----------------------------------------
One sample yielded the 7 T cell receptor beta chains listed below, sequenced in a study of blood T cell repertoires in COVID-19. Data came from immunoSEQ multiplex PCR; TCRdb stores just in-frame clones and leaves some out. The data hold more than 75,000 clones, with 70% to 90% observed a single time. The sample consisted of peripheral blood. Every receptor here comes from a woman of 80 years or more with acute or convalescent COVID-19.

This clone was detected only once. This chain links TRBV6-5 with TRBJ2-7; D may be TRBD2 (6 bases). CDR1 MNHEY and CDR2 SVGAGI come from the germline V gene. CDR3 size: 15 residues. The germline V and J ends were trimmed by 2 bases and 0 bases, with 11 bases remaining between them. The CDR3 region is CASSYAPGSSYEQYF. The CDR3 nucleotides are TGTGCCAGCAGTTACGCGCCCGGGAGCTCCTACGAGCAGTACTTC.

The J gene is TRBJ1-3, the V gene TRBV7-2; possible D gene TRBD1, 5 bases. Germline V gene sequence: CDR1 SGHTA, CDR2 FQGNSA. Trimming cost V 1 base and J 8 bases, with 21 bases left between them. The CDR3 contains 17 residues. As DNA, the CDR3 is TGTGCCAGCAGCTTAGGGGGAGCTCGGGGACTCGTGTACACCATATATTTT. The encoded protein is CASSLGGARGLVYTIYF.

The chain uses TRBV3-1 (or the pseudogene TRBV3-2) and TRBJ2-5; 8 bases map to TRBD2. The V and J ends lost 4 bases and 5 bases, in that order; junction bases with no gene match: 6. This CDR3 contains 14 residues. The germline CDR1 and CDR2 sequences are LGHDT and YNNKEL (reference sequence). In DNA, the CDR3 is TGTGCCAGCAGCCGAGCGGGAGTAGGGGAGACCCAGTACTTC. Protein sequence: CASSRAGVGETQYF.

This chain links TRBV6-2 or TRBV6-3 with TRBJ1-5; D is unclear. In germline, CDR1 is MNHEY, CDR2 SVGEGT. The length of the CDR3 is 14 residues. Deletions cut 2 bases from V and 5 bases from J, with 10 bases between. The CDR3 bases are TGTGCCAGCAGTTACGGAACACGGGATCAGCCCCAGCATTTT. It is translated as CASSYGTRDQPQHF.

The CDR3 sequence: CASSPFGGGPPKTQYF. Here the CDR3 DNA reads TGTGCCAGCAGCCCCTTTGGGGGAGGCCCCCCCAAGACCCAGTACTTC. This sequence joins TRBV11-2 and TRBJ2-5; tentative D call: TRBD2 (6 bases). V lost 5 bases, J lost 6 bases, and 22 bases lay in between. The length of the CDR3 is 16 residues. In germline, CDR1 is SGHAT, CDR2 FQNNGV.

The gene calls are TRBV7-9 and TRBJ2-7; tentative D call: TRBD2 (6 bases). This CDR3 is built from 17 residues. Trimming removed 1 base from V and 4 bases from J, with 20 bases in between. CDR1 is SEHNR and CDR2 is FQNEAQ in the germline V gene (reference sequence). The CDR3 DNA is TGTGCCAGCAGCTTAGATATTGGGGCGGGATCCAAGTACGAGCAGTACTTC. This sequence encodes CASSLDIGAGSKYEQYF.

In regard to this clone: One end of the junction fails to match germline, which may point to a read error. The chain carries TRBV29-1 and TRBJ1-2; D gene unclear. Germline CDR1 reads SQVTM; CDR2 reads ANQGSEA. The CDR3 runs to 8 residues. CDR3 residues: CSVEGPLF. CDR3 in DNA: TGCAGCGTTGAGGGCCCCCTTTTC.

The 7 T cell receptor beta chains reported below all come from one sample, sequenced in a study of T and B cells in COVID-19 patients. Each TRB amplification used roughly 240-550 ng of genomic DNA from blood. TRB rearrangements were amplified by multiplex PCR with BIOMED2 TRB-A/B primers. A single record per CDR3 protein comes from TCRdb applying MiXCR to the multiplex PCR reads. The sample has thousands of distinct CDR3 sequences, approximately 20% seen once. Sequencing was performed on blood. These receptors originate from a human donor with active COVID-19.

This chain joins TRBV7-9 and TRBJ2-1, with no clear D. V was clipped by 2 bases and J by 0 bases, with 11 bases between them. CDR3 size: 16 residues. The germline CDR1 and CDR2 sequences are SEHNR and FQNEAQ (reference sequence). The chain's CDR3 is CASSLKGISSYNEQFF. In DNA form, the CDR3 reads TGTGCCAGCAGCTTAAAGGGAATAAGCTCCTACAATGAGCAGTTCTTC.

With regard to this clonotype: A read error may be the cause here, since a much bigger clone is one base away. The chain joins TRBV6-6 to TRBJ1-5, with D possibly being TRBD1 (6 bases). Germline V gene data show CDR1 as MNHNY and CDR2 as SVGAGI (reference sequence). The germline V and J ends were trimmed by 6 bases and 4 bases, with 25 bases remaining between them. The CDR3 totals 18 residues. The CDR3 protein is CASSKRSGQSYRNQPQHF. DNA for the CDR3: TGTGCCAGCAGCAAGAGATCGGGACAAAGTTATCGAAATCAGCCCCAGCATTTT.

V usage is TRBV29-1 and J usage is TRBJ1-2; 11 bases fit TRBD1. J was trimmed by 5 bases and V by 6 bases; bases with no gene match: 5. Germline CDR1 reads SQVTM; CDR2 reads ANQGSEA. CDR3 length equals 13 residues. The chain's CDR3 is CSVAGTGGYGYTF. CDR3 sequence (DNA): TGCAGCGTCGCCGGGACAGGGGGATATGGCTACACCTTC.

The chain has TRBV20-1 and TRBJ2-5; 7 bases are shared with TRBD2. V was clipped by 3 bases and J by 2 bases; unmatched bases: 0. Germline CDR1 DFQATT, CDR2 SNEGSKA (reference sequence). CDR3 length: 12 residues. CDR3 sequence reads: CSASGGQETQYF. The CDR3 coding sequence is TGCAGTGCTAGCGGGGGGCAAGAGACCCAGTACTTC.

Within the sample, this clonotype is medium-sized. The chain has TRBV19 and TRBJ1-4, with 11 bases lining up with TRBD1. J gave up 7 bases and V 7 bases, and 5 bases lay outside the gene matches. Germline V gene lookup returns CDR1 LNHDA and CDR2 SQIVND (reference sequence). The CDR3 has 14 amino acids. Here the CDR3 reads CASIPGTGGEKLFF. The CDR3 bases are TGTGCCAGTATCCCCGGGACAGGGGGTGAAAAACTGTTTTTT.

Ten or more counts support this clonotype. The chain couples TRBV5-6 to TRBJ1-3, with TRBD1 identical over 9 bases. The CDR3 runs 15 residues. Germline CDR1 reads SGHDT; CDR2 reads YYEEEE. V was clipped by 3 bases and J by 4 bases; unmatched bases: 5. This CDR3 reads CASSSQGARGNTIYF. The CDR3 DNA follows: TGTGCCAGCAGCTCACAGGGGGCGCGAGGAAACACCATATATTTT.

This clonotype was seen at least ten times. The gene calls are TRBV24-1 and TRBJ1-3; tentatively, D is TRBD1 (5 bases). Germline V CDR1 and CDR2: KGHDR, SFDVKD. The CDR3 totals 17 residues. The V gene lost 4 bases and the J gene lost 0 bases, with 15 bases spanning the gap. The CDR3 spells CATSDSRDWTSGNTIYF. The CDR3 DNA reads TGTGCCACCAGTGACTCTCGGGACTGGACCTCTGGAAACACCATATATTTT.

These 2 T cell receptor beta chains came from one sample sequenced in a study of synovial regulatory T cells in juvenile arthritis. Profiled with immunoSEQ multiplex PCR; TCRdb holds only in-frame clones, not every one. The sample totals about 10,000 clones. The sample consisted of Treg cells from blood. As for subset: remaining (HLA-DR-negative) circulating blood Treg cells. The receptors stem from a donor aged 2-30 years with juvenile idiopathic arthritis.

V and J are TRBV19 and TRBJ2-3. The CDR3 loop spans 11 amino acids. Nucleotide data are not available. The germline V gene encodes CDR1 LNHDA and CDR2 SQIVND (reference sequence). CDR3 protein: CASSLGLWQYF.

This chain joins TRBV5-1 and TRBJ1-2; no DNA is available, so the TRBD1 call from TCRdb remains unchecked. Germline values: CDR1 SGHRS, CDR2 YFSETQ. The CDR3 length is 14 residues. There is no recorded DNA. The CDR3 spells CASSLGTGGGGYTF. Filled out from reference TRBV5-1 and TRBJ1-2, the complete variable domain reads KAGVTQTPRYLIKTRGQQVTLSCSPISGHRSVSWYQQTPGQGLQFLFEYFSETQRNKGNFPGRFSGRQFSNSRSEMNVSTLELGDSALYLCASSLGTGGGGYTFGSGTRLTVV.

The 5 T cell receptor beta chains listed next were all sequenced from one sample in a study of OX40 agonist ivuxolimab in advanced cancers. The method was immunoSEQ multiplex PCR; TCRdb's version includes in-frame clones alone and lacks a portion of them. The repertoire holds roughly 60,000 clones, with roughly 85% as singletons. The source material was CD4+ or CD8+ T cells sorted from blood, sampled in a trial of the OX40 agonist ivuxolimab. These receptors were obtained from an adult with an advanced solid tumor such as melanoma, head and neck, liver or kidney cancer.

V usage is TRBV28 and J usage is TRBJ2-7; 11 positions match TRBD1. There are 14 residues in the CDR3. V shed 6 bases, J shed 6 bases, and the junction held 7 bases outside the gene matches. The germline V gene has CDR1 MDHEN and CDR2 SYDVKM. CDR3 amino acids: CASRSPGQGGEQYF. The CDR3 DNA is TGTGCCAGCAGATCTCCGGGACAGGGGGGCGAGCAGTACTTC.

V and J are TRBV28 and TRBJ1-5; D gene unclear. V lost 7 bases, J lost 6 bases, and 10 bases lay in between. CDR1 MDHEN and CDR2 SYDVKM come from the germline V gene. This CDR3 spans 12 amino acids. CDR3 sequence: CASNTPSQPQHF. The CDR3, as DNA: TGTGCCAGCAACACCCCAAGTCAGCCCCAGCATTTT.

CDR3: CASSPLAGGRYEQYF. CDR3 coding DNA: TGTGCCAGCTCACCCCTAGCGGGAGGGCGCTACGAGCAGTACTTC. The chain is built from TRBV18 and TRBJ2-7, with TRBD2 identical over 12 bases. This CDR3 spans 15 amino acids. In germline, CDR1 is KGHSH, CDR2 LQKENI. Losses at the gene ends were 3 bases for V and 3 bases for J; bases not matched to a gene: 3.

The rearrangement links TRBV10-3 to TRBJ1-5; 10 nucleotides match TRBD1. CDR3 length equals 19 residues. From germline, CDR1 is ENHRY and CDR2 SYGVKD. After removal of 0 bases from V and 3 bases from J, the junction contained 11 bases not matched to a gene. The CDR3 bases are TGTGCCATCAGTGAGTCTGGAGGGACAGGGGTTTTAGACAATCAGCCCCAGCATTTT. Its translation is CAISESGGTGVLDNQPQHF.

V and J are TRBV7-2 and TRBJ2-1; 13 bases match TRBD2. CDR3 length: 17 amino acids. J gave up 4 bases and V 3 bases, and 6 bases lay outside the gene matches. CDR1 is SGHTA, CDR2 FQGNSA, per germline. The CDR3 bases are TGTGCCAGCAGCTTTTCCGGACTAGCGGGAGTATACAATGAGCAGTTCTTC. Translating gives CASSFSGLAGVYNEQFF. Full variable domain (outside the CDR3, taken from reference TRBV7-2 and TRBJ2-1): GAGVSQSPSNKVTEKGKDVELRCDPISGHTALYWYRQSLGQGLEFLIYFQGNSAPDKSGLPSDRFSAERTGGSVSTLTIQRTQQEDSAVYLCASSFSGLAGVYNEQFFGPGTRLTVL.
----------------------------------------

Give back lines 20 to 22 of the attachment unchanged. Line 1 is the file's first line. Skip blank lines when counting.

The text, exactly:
The 5 T cell receptor beta chains listed next were all sequenced from one sample in a study of OX40 agonist ivuxolimab in advanced cancers. The method was immunoSEQ multiplex PCR; TCRdb's version includes in-frame clones alone and lacks a portion of them. The repertoire holds roughly 60,000 clones, with roughly 85% as singletons. The source material was CD4+ or CD8+ T cells sorted from blood, sampled in a trial of the OX40 agonist ivuxolimab. These receptors were obtained from an adult with an advanced solid tumor such as melanoma, head and neck, liver or kidney cancer.

V usage is TRBV28 and J usage is TRBJ2-7; 11 positions match TRBD1. There are 14 residues in the CDR3. V shed 6 bases, J shed 6 bases, and the junction held 7 bases outside the gene matches. The germline V gene has CDR1 MDHEN and CDR2 SYDVKM. CDR3 amino acids: CASRSPGQGGEQYF. The CDR3 DNA is TGTGCCAGCAGATCTCCGGGACAGGGGGGCGAGCAGTACTTC.

V and J are TRBV28 and TRBJ1-5; D gene unclear. V lost 7 bases, J lost 6 bases, and 10 bases lay in between. CDR1 MDHEN and CDR2 SYDVKM come from the germline V gene. This CDR3 spans 12 amino acids. CDR3 sequence: CASNTPSQPQHF. The CDR3, as DNA: TGTGCCAGCAACACCCCAAGTCAGCCCCAGCATTTT.